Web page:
Antaq’s management has already expressed, in specific cases, the understanding that FSRU does not perform shipping activity, and therefore would not be subject to the chartering rules provided for under Law No. 9,432/97, and could be registered as a port facility under Resolution No. 13/16.

Therefore, the intended revocation of paragraph 3 of article 2 of Resolution No. 13/16 would not have the effect of automatically achieving the objectives allegedly targeted by representative Hugo Leal. This is because, even if the FSRU registration framework is terminated under the aegis of Resolution No. 13/16, the argument that Law No. 9,432/97 would not in any way impose the need for an FSRU flying a foreign flag to be chartered by an EBN for domestic waterway operations, does not lose force. Quite to the contrary, the repeal of this provision would only create a loophole with respect to the regulation of these vessels by Antaq, thus aggravating the legal uncertainty which PDC No. 1,091/18 allegedly seeks to eliminate.

It is also possible to deconstruct the argument that the measure taken by Antaq through Resolution No. 13/16 is an overstepping of the regulatory power of the agency and should be preceded by a formal law. In creating Antaq, Law No. 10,233/2001 attributed to the agency the power to regulate waterway transport and the use of federal waterway infrastructure.[4] Thus, whether or not Antaq has delegated mandate by law to regulate the sector (as done by Resolution No. 13/16) cannot be questioned.

In respect to the need for a formal law for such regulations, applicable law does not establish that classification of water transport support facilities (the subject matter of Resolution No. 13/16) should be regulated by law. Thus, there is no obstacle to regulation of the matter by Antaq. Along these lines, the majority administrative law doctrine recognizes that the administration has ample leeway to regulate when it is granted legal competence, and should not only act as a mere "mechanical arm" of the law, per the words of Professor Carlos Ari Sundfeld, in verbis:[5]

"As the legal mooring of the contemporary Administration is carried out, along with the formal law, by various other sources and mechanisms, the viability of the Rule of Law is not compromised due to the mere fact that the administration exercises broad creative competences by legal authorization."

The measure adopted by Antaq in considering FSRUs as support facilities, contrary to what is argued in PDC No. 1,091/18, complies with applicable legal and constitutional principles. This is because, by reducing the cost and bureaucracy required for natural gas import and regasification projects, it creates an environment of incentives for such projects and (i) promotes economic and social development; (ii) guarantees the national supply of natural gas (and, consequently, the supply of electricity); (iii) promotes free competition among market players, providing a more efficient end-user service; (iv) it does not harm the national naval industry, since there are no FSRUs built by national shipyards; (v) it does not contravene the principles of reasonableness and proportionality, since the analysis of these issues was carried out by Antaq in preparing the resolution and deciding on related matters (as set forth above), and there is no justification in the PDC that demonstrates a breach of these principles; and (vi) serves the prevailing public interest for the various reasons set out in this paragraph.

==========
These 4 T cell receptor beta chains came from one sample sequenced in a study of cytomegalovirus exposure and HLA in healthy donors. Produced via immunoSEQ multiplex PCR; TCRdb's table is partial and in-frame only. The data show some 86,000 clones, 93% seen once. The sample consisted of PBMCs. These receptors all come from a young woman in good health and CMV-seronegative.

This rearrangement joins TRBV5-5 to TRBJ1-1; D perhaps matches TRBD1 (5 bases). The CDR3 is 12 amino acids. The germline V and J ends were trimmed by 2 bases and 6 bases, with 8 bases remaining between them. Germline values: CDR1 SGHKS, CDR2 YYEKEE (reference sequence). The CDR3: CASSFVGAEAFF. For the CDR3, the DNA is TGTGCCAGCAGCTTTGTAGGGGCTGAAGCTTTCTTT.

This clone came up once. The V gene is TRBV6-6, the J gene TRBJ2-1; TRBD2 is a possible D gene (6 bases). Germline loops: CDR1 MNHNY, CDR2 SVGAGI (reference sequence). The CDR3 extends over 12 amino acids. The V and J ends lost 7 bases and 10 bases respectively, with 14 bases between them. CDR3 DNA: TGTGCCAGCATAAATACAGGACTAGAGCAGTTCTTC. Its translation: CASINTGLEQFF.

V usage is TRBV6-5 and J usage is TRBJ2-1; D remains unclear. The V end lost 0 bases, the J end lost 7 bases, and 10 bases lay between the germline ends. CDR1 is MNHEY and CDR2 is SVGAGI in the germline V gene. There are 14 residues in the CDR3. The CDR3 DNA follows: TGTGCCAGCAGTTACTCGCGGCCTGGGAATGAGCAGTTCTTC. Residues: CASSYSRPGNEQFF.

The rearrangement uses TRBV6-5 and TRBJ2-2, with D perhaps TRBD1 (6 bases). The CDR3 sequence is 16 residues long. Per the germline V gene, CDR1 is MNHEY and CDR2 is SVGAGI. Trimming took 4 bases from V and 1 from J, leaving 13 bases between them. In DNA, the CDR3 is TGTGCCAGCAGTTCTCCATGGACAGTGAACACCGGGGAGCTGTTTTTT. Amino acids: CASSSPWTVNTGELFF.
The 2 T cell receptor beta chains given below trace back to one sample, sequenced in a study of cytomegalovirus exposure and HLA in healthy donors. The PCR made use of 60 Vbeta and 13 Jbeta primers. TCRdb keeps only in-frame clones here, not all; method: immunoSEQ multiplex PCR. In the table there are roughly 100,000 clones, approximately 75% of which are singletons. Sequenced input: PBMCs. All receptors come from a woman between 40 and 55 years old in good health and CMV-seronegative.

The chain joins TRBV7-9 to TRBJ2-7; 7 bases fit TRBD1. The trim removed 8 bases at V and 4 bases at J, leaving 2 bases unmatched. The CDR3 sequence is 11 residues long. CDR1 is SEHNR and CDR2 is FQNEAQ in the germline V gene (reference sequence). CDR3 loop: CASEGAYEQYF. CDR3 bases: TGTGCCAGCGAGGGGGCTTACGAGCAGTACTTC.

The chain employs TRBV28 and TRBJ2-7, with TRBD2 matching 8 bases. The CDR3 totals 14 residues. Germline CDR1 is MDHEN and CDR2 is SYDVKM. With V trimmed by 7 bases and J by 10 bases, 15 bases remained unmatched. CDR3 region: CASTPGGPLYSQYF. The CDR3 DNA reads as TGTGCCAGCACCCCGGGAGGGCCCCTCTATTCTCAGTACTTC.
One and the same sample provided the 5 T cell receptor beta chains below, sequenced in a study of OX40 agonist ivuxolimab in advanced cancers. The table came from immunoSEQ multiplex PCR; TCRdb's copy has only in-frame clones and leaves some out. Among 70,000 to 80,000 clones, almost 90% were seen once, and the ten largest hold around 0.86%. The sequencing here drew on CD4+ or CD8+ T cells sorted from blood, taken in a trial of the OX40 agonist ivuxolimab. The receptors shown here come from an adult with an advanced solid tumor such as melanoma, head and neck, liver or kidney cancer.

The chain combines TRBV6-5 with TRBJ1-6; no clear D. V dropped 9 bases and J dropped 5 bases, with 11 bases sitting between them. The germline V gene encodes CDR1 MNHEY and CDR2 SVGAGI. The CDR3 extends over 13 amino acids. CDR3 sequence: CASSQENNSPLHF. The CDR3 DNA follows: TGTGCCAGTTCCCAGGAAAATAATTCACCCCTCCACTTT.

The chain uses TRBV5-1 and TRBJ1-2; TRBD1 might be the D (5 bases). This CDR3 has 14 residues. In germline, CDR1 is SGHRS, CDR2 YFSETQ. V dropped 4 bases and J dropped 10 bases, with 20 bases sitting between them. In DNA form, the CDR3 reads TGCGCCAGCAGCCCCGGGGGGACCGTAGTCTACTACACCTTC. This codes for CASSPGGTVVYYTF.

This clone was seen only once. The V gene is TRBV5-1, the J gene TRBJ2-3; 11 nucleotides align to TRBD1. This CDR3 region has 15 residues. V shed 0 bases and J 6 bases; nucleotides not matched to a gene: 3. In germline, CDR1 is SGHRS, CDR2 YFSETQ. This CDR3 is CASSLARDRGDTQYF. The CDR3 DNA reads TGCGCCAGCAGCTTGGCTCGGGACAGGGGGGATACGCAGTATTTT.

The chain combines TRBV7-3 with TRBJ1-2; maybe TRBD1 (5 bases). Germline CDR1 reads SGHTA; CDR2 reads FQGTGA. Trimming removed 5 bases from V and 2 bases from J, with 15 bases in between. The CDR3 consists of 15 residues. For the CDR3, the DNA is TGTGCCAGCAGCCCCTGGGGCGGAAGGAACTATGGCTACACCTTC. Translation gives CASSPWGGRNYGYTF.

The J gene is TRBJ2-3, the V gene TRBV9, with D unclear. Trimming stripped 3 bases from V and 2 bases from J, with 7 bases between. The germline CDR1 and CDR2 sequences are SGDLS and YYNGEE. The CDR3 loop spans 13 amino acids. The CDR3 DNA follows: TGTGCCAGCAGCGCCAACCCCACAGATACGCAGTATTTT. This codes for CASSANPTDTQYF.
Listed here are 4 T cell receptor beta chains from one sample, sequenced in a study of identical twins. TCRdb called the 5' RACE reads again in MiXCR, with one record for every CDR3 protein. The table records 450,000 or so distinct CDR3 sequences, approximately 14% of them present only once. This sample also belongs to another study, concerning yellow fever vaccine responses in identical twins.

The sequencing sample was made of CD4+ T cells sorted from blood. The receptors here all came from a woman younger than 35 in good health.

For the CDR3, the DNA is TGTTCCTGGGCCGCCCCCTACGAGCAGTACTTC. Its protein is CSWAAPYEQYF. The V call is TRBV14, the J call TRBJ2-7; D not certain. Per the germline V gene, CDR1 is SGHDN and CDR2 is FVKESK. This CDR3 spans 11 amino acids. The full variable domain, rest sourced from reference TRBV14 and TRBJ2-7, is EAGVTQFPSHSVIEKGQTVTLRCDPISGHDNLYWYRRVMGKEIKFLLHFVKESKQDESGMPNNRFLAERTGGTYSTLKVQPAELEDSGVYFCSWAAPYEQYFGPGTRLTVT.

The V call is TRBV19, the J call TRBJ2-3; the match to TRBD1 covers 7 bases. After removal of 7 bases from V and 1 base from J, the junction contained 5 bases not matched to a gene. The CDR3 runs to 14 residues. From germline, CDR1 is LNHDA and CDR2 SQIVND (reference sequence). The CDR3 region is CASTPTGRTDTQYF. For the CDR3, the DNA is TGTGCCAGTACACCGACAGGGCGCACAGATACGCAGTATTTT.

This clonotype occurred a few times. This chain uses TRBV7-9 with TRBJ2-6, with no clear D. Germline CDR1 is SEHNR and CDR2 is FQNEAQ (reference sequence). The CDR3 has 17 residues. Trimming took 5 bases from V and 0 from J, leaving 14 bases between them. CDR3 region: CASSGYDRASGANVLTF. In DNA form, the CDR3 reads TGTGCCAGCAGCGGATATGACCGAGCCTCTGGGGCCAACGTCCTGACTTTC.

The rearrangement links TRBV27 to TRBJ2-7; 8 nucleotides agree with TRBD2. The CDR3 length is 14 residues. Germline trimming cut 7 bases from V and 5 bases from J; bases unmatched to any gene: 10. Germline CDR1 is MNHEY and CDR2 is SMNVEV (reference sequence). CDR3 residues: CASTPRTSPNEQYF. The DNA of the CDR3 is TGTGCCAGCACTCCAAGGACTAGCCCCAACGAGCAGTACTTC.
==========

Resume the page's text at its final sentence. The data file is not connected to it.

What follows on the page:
[1] Warships and state ships not employed in commercial activity, sport and recreational craft, tourism vessels, fishing vessels, and research vessels.

[2]“Article 7. Foreign vessels may only participate in the transportation of goods in coastal shipping and inland navigation through national waterways, as well as in port support navigation and maritime support navigation, when chartered by Brazilian shipping companies, in compliance with the provisions of articles 9 and 10."

[3] As defined in article 2 of Law No. 9,432/97.

[4] Law No. 10,233/2011, articles 20 and 23, I and V

[5] Sundfeld, Carlos Ari. Direito Administrativo para Céticos [“Administrative Law for Skeptics”]. Malheiros, 2014, 2nd edition. São Paulo